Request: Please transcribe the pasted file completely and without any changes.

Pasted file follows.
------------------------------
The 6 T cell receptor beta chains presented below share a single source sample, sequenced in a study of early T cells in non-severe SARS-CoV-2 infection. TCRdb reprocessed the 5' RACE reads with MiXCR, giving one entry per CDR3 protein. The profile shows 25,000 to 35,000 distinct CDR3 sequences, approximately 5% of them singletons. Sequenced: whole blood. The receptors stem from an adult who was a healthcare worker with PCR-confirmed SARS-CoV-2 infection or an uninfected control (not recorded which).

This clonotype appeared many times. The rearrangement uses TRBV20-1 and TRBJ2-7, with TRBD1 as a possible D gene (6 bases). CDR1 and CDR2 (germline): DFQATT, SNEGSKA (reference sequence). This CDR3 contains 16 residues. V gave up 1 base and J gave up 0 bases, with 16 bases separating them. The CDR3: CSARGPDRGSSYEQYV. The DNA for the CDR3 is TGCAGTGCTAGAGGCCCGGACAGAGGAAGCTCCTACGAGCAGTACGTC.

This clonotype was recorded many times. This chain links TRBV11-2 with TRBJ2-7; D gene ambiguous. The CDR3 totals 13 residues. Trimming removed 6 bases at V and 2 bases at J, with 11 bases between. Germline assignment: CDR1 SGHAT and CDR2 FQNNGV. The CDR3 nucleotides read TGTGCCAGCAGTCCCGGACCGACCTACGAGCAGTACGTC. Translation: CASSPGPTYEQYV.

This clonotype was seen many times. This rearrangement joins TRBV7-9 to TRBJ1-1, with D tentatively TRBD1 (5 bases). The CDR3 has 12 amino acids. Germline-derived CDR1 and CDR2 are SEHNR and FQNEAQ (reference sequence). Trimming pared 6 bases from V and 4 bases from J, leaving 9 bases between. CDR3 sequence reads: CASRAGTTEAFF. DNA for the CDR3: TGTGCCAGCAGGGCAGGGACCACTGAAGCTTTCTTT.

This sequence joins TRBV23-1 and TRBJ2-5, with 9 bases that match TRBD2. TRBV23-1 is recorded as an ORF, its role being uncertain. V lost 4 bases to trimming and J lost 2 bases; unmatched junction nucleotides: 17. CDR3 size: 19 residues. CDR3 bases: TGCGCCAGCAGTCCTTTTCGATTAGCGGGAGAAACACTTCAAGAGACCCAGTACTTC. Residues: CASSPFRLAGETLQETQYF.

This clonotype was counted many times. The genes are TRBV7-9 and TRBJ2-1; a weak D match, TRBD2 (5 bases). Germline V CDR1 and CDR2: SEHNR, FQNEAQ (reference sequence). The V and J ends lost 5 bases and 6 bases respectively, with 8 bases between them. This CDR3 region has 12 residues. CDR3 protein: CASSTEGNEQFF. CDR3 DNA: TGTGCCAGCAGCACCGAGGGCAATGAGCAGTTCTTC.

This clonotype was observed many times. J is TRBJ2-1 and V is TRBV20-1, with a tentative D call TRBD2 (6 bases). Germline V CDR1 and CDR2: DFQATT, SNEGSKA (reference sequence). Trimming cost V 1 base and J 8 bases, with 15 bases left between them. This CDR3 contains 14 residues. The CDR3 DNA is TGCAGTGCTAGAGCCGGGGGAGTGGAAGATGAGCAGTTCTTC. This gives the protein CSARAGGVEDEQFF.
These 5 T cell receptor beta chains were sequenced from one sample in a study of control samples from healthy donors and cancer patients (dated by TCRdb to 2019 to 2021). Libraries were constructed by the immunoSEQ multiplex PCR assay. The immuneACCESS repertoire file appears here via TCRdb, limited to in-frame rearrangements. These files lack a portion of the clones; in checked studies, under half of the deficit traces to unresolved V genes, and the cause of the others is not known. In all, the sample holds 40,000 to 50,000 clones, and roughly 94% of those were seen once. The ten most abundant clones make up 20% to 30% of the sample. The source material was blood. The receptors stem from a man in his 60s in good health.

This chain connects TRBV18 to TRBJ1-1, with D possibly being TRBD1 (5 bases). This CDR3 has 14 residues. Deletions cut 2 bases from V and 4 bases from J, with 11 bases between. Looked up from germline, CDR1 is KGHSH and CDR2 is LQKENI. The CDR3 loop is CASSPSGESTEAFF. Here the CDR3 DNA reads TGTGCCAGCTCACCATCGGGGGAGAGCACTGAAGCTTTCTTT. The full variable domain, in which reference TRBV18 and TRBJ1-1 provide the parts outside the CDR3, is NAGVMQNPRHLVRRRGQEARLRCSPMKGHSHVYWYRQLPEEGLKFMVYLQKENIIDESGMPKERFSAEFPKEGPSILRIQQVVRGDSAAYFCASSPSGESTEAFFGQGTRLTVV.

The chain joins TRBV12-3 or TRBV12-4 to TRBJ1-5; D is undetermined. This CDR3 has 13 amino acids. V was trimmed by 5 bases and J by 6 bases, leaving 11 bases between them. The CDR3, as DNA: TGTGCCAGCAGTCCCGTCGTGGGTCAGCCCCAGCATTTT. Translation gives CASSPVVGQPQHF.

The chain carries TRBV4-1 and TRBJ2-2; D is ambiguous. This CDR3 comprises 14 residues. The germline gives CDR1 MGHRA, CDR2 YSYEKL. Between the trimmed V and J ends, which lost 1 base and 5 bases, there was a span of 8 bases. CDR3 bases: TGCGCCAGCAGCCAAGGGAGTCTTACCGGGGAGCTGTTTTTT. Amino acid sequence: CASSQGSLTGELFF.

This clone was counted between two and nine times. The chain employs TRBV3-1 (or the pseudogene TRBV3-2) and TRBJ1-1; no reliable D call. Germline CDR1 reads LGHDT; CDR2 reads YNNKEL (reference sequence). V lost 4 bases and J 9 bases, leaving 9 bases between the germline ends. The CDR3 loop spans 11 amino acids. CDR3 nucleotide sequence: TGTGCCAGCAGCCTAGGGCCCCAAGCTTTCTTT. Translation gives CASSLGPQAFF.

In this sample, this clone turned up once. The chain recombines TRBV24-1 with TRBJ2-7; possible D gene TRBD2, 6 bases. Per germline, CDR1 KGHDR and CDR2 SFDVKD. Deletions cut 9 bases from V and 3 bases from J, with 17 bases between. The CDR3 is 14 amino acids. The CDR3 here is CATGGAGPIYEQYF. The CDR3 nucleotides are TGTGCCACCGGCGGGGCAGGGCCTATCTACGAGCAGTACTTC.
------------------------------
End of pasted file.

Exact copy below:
The 6 T cell receptor beta chains presented below share a single source sample, sequenced in a study of early T cells in non-severe SARS-CoV-2 infection. TCRdb reprocessed the 5' RACE reads with MiXCR, giving one entry per CDR3 protein. The profile shows 25,000 to 35,000 distinct CDR3 sequences, approximately 5% of them singletons. Sequenced: whole blood. The receptors stem from an adult who was a healthcare worker with PCR-confirmed SARS-CoV-2 infection or an uninfected control (not recorded which).

This clonotype appeared many times. The rearrangement uses TRBV20-1 and TRBJ2-7, with TRBD1 as a possible D gene (6 bases). CDR1 and CDR2 (germline): DFQATT, SNEGSKA (reference sequence). This CDR3 contains 16 residues. V gave up 1 base and J gave up 0 bases, with 16 bases separating them. The CDR3: CSARGPDRGSSYEQYV. The DNA for the CDR3 is TGCAGTGCTAGAGGCCCGGACAGAGGAAGCTCCTACGAGCAGTACGTC.

This clonotype was recorded many times. This chain links TRBV11-2 with TRBJ2-7; D gene ambiguous. The CDR3 totals 13 residues. Trimming removed 6 bases at V and 2 bases at J, with 11 bases between. Germline assignment: CDR1 SGHAT and CDR2 FQNNGV. The CDR3 nucleotides read TGTGCCAGCAGTCCCGGACCGACCTACGAGCAGTACGTC. Translation: CASSPGPTYEQYV.

This clonotype was seen many times. This rearrangement joins TRBV7-9 to TRBJ1-1, with D tentatively TRBD1 (5 bases). The CDR3 has 12 amino acids. Germline-derived CDR1 and CDR2 are SEHNR and FQNEAQ (reference sequence). Trimming pared 6 bases from V and 4 bases from J, leaving 9 bases between. CDR3 sequence reads: CASRAGTTEAFF. DNA for the CDR3: TGTGCCAGCAGGGCAGGGACCACTGAAGCTTTCTTT.

This sequence joins TRBV23-1 and TRBJ2-5, with 9 bases that match TRBD2. TRBV23-1 is recorded as an ORF, its role being uncertain. V lost 4 bases to trimming and J lost 2 bases; unmatched junction nucleotides: 17. CDR3 size: 19 residues. CDR3 bases: TGCGCCAGCAGTCCTTTTCGATTAGCGGGAGAAACACTTCAAGAGACCCAGTACTTC. Residues: CASSPFRLAGETLQETQYF.

This clonotype was counted many times. The genes are TRBV7-9 and TRBJ2-1; a weak D match, TRBD2 (5 bases). Germline V CDR1 and CDR2: SEHNR, FQNEAQ (reference sequence). The V and J ends lost 5 bases and 6 bases respectively, with 8 bases between them. This CDR3 region has 12 residues. CDR3 protein: CASSTEGNEQFF. CDR3 DNA: TGTGCCAGCAGCACCGAGGGCAATGAGCAGTTCTTC.

This clonotype was observed many times. J is TRBJ2-1 and V is TRBV20-1, with a tentative D call TRBD2 (6 bases). Germline V CDR1 and CDR2: DFQATT, SNEGSKA (reference sequence). Trimming cost V 1 base and J 8 bases, with 15 bases left between them. This CDR3 contains 14 residues. The CDR3 DNA is TGCAGTGCTAGAGCCGGGGGAGTGGAAGATGAGCAGTTCTTC. This gives the protein CSARAGGVEDEQFF.
These 5 T cell receptor beta chains were sequenced from one sample in a study of control samples from healthy donors and cancer patients (dated by TCRdb to 2019 to 2021). Libraries were constructed by the immunoSEQ multiplex PCR assay. The immuneACCESS repertoire file appears here via TCRdb, limited to in-frame rearrangements. These files lack a portion of the clones; in checked studies, under half of the deficit traces to unresolved V genes, and the cause of the others is not known. In all, the sample holds 40,000 to 50,000 clones, and roughly 94% of those were seen once. The ten most abundant clones make up 20% to 30% of the sample. The source material was blood. The receptors stem from a man in his 60s in good health.

This chain connects TRBV18 to TRBJ1-1, with D possibly being TRBD1 (5 bases). This CDR3 has 14 residues. Deletions cut 2 bases from V and 4 bases from J, with 11 bases between. Looked up from germline, CDR1 is KGHSH and CDR2 is LQKENI. The CDR3 loop is CASSPSGESTEAFF. Here the CDR3 DNA reads TGTGCCAGCTCACCATCGGGGGAGAGCACTGAAGCTTTCTTT. The full variable domain, in which reference TRBV18 and TRBJ1-1 provide the parts outside the CDR3, is NAGVMQNPRHLVRRRGQEARLRCSPMKGHSHVYWYRQLPEEGLKFMVYLQKENIIDESGMPKERFSAEFPKEGPSILRIQQVVRGDSAAYFCASSPSGESTEAFFGQGTRLTVV.

The chain joins TRBV12-3 or TRBV12-4 to TRBJ1-5; D is undetermined. This CDR3 has 13 amino acids. V was trimmed by 5 bases and J by 6 bases, leaving 11 bases between them. The CDR3, as DNA: TGTGCCAGCAGTCCCGTCGTGGGTCAGCCCCAGCATTTT. Translation gives CASSPVVGQPQHF.

The chain carries TRBV4-1 and TRBJ2-2; D is ambiguous. This CDR3 comprises 14 residues. The germline gives CDR1 MGHRA, CDR2 YSYEKL. Between the trimmed V and J ends, which lost 1 base and 5 bases, there was a span of 8 bases. CDR3 bases: TGCGCCAGCAGCCAAGGGAGTCTTACCGGGGAGCTGTTTTTT. Amino acid sequence: CASSQGSLTGELFF.

This clone was counted between two and nine times. The chain employs TRBV3-1 (or the pseudogene TRBV3-2) and TRBJ1-1; no reliable D call. Germline CDR1 reads LGHDT; CDR2 reads YNNKEL (reference sequence). V lost 4 bases and J 9 bases, leaving 9 bases between the germline ends. The CDR3 loop spans 11 amino acids. CDR3 nucleotide sequence: TGTGCCAGCAGCCTAGGGCCCCAAGCTTTCTTT. Translation gives CASSLGPQAFF.

In this sample, this clone turned up once. The chain recombines TRBV24-1 with TRBJ2-7; possible D gene TRBD2, 6 bases. Per germline, CDR1 KGHDR and CDR2 SFDVKD. Deletions cut 9 bases from V and 3 bases from J, with 17 bases between. The CDR3 is 14 amino acids. The CDR3 here is CATGGAGPIYEQYF. The CDR3 nucleotides are TGTGCCACCGGCGGGGCAGGGCCTATCTACGAGCAGTACTTC.